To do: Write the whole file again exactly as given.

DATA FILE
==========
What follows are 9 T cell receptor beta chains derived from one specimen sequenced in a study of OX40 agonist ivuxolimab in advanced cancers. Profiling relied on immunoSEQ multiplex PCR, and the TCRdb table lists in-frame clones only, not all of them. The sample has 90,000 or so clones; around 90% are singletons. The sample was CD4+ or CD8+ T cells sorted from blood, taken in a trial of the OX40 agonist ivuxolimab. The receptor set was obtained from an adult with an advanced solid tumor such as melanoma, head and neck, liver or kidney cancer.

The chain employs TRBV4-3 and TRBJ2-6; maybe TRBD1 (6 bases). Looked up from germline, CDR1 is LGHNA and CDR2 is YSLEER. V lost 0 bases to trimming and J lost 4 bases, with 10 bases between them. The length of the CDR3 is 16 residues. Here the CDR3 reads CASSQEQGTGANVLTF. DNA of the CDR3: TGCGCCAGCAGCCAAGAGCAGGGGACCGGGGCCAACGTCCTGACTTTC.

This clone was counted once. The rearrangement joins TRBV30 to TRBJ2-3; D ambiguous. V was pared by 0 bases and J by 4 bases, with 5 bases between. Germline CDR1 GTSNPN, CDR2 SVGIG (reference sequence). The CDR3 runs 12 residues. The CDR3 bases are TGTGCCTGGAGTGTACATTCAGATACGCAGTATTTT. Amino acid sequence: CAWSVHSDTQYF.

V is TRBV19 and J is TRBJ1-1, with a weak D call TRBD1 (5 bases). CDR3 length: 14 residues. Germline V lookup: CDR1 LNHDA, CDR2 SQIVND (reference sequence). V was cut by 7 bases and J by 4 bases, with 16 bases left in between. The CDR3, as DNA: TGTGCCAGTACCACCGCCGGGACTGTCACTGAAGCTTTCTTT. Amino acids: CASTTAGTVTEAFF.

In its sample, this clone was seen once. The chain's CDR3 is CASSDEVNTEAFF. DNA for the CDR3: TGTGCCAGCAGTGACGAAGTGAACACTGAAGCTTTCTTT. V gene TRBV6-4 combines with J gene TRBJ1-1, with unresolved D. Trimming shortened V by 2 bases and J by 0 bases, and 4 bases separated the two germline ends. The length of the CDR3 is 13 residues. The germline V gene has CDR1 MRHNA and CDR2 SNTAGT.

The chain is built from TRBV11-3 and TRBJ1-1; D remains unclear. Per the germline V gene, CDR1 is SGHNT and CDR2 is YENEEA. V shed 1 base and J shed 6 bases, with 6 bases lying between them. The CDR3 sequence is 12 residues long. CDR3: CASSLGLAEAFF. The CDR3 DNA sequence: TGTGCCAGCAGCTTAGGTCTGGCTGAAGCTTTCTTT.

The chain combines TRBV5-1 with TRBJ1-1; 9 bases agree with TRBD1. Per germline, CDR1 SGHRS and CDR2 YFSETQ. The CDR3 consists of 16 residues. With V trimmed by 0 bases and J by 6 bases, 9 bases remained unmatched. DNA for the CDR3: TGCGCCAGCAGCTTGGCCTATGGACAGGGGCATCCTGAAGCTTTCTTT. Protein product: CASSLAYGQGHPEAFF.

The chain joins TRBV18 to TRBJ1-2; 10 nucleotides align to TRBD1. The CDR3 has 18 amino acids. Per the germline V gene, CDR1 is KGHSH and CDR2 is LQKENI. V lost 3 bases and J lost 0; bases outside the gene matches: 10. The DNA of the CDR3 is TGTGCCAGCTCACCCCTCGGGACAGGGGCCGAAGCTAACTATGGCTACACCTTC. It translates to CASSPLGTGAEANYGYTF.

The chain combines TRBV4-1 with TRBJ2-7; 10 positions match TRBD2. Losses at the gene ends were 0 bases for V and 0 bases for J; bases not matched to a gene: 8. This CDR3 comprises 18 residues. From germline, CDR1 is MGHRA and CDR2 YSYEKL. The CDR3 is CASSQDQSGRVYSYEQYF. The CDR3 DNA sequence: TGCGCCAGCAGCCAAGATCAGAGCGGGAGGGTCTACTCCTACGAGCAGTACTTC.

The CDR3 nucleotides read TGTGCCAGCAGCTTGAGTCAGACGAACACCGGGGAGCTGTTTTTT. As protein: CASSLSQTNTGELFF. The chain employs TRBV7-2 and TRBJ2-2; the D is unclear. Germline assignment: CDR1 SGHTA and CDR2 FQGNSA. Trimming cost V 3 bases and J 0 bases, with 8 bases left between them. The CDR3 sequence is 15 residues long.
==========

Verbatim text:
What follows are 9 T cell receptor beta chains derived from one specimen sequenced in a study of OX40 agonist ivuxolimab in advanced cancers. Profiling relied on immunoSEQ multiplex PCR, and the TCRdb table lists in-frame clones only, not all of them. The sample has 90,000 or so clones; around 90% are singletons. The sample was CD4+ or CD8+ T cells sorted from blood, taken in a trial of the OX40 agonist ivuxolimab. The receptor set was obtained from an adult with an advanced solid tumor such as melanoma, head and neck, liver or kidney cancer.

The chain employs TRBV4-3 and TRBJ2-6; maybe TRBD1 (6 bases). Looked up from germline, CDR1 is LGHNA and CDR2 is YSLEER. V lost 0 bases to trimming and J lost 4 bases, with 10 bases between them. The length of the CDR3 is 16 residues. Here the CDR3 reads CASSQEQGTGANVLTF. DNA of the CDR3: TGCGCCAGCAGCCAAGAGCAGGGGACCGGGGCCAACGTCCTGACTTTC.

This clone was counted once. The rearrangement joins TRBV30 to TRBJ2-3; D ambiguous. V was pared by 0 bases and J by 4 bases, with 5 bases between. Germline CDR1 GTSNPN, CDR2 SVGIG (reference sequence). The CDR3 runs 12 residues. The CDR3 bases are TGTGCCTGGAGTGTACATTCAGATACGCAGTATTTT. Amino acid sequence: CAWSVHSDTQYF.

V is TRBV19 and J is TRBJ1-1, with a weak D call TRBD1 (5 bases). CDR3 length: 14 residues. Germline V lookup: CDR1 LNHDA, CDR2 SQIVND (reference sequence). V was cut by 7 bases and J by 4 bases, with 16 bases left in between. The CDR3, as DNA: TGTGCCAGTACCACCGCCGGGACTGTCACTGAAGCTTTCTTT. Amino acids: CASTTAGTVTEAFF.

In its sample, this clone was seen once. The chain's CDR3 is CASSDEVNTEAFF. DNA for the CDR3: TGTGCCAGCAGTGACGAAGTGAACACTGAAGCTTTCTTT. V gene TRBV6-4 combines with J gene TRBJ1-1, with unresolved D. Trimming shortened V by 2 bases and J by 0 bases, and 4 bases separated the two germline ends. The length of the CDR3 is 13 residues. The germline V gene has CDR1 MRHNA and CDR2 SNTAGT.

The chain is built from TRBV11-3 and TRBJ1-1; D remains unclear. Per the germline V gene, CDR1 is SGHNT and CDR2 is YENEEA. V shed 1 base and J shed 6 bases, with 6 bases lying between them. The CDR3 sequence is 12 residues long. CDR3: CASSLGLAEAFF. The CDR3 DNA sequence: TGTGCCAGCAGCTTAGGTCTGGCTGAAGCTTTCTTT.

The chain combines TRBV5-1 with TRBJ1-1; 9 bases agree with TRBD1. Per germline, CDR1 SGHRS and CDR2 YFSETQ. The CDR3 consists of 16 residues. With V trimmed by 0 bases and J by 6 bases, 9 bases remained unmatched. DNA for the CDR3: TGCGCCAGCAGCTTGGCCTATGGACAGGGGCATCCTGAAGCTTTCTTT. Protein product: CASSLAYGQGHPEAFF.

The chain joins TRBV18 to TRBJ1-2; 10 nucleotides align to TRBD1. The CDR3 has 18 amino acids. Per the germline V gene, CDR1 is KGHSH and CDR2 is LQKENI. V lost 3 bases and J lost 0; bases outside the gene matches: 10. The DNA of the CDR3 is TGTGCCAGCTCACCCCTCGGGACAGGGGCCGAAGCTAACTATGGCTACACCTTC. It translates to CASSPLGTGAEANYGYTF.

The chain combines TRBV4-1 with TRBJ2-7; 10 positions match TRBD2. Losses at the gene ends were 0 bases for V and 0 bases for J; bases not matched to a gene: 8. This CDR3 comprises 18 residues. From germline, CDR1 is MGHRA and CDR2 YSYEKL. The CDR3 is CASSQDQSGRVYSYEQYF. The CDR3 DNA sequence: TGCGCCAGCAGCCAAGATCAGAGCGGGAGGGTCTACTCCTACGAGCAGTACTTC.

The CDR3 nucleotides read TGTGCCAGCAGCTTGAGTCAGACGAACACCGGGGAGCTGTTTTTT. As protein: CASSLSQTNTGELFF. The chain employs TRBV7-2 and TRBJ2-2; the D is unclear. Germline assignment: CDR1 SGHTA and CDR2 FQGNSA. Trimming cost V 3 bases and J 0 bases, with 8 bases left between them. The CDR3 sequence is 15 residues long.